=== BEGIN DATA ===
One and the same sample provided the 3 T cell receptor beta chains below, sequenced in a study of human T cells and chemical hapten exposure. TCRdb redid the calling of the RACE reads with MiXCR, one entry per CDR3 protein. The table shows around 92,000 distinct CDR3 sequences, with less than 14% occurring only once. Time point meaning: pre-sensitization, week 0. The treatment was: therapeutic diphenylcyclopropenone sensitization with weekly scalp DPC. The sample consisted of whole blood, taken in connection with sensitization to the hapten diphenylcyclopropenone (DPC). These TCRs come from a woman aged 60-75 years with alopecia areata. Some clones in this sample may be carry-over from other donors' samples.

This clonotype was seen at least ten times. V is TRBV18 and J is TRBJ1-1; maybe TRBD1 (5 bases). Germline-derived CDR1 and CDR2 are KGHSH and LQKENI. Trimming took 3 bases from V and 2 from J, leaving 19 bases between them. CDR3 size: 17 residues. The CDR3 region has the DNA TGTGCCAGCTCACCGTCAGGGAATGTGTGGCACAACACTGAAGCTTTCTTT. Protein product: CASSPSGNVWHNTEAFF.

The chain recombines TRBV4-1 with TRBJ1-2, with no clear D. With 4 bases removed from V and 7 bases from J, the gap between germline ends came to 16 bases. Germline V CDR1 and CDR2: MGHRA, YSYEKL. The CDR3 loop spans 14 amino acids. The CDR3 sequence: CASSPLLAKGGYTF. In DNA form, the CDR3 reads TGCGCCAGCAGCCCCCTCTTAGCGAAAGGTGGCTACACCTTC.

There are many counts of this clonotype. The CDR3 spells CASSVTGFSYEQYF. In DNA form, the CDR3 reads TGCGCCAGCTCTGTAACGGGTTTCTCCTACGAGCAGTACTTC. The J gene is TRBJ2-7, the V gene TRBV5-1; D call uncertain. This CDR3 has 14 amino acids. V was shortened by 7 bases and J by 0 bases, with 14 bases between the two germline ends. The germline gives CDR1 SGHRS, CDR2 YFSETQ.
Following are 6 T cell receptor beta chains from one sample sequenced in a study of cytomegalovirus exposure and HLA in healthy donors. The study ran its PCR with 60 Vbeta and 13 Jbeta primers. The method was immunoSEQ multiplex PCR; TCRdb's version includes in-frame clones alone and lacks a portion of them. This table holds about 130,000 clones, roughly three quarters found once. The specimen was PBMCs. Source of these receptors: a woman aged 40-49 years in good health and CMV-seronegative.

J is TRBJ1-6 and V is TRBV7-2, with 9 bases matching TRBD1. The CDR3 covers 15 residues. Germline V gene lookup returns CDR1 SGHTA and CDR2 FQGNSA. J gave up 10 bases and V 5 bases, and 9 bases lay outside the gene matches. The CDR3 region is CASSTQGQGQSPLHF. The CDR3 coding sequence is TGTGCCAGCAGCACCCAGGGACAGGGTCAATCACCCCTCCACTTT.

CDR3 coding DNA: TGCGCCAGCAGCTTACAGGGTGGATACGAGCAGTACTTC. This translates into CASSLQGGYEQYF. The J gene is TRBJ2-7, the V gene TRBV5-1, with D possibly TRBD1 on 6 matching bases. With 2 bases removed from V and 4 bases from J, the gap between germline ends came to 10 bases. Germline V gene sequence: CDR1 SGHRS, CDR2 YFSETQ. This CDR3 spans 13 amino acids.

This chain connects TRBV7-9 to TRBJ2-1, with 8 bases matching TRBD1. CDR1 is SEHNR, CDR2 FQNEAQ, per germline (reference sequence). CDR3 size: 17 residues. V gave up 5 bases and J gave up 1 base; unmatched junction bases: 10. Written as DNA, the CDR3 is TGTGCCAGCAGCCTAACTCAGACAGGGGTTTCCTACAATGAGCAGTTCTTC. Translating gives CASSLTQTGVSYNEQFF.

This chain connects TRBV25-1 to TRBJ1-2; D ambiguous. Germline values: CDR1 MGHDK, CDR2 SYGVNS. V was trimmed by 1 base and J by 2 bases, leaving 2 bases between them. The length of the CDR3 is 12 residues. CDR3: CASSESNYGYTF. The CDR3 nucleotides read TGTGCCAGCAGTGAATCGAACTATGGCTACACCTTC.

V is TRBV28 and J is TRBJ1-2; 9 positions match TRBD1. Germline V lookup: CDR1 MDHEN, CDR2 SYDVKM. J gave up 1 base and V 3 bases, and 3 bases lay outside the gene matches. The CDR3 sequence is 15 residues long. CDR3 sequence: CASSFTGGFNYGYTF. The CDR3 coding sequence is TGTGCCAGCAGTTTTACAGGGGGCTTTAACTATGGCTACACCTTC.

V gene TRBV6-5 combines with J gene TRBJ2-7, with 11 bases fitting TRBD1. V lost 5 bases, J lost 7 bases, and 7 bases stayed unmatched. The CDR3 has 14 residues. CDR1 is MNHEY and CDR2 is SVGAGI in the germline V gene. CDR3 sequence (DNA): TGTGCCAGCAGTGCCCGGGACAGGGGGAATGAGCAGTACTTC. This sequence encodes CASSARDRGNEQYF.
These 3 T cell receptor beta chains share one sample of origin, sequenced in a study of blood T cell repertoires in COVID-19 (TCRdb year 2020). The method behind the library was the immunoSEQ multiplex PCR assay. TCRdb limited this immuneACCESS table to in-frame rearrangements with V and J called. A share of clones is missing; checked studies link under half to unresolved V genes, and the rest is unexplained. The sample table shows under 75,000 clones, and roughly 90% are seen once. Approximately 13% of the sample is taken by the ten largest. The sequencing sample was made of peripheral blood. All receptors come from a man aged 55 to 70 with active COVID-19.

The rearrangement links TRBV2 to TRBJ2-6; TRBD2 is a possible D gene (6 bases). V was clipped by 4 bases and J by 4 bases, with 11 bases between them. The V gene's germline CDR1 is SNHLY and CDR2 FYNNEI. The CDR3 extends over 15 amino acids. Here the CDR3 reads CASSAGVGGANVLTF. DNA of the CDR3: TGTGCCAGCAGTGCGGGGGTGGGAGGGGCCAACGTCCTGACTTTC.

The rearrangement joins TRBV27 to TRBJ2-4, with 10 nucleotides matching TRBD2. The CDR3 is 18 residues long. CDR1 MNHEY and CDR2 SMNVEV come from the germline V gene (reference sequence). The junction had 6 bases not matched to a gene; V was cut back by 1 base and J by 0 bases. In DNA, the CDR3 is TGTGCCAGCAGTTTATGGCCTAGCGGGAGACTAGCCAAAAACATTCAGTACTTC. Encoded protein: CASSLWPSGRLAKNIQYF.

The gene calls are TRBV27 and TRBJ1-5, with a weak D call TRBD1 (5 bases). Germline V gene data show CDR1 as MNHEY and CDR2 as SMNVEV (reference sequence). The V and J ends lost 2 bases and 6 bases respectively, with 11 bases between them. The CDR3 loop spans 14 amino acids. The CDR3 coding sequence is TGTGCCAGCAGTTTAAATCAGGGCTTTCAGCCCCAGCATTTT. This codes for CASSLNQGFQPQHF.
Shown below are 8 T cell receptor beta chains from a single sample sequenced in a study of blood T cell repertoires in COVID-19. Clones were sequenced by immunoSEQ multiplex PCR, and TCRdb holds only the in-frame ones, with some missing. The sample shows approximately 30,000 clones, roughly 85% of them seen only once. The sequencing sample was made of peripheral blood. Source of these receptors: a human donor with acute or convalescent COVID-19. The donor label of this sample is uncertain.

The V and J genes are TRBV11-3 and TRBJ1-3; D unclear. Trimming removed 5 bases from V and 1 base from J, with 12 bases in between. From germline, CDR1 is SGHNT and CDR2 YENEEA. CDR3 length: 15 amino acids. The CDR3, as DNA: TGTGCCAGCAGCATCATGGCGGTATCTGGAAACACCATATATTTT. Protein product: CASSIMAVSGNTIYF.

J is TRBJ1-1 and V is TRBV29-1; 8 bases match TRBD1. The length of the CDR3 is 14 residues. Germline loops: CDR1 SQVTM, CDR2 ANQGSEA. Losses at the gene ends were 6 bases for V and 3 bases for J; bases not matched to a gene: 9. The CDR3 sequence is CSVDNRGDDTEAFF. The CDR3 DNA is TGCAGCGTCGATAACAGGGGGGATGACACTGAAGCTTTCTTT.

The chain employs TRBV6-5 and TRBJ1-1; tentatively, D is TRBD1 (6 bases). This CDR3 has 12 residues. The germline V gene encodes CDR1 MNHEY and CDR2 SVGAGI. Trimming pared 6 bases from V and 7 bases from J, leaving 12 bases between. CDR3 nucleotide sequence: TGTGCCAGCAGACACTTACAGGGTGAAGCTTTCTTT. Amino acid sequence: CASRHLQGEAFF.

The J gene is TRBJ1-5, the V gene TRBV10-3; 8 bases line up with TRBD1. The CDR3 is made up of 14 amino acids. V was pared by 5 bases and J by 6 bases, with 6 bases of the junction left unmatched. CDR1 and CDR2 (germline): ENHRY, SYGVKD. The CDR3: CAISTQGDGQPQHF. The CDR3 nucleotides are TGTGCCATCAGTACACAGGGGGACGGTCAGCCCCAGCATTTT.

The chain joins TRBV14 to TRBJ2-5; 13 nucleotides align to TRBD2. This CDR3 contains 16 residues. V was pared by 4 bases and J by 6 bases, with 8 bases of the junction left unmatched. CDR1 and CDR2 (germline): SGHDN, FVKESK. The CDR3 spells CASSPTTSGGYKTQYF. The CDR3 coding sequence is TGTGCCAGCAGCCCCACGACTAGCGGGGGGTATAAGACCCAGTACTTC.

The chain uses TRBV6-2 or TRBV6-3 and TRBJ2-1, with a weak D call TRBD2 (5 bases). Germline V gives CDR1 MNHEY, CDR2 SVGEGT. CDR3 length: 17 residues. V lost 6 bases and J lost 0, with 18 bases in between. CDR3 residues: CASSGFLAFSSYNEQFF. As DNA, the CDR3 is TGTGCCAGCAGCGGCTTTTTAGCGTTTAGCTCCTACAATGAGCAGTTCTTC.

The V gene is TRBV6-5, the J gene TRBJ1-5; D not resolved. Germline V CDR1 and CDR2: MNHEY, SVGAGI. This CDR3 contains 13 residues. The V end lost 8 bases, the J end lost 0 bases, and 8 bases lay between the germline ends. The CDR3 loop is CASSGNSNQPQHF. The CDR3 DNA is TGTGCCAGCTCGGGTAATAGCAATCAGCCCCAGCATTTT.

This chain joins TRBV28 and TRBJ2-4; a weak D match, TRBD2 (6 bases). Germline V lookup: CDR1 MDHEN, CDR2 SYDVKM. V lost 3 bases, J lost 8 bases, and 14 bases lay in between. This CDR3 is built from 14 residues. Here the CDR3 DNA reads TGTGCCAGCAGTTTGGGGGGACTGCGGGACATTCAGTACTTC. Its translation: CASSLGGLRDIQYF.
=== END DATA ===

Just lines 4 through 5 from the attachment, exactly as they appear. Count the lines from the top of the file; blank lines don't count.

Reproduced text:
There are many counts of this clonotype. The CDR3 spells CASSVTGFSYEQYF. In DNA form, the CDR3 reads TGCGCCAGCTCTGTAACGGGTTTCTCCTACGAGCAGTACTTC. The J gene is TRBJ2-7, the V gene TRBV5-1; D call uncertain. This CDR3 has 14 amino acids. V was shortened by 7 bases and J by 0 bases, with 14 bases between the two germline ends. The germline gives CDR1 SGHRS, CDR2 YFSETQ.
Following are 6 T cell receptor beta chains from one sample sequenced in a study of cytomegalovirus exposure and HLA in healthy donors. The study ran its PCR with 60 Vbeta and 13 Jbeta primers. The method was immunoSEQ multiplex PCR; TCRdb's version includes in-frame clones alone and lacks a portion of them. This table holds about 130,000 clones, roughly three quarters found once. The specimen was PBMCs. Source of these receptors: a woman aged 40-49 years in good health and CMV-seronegative.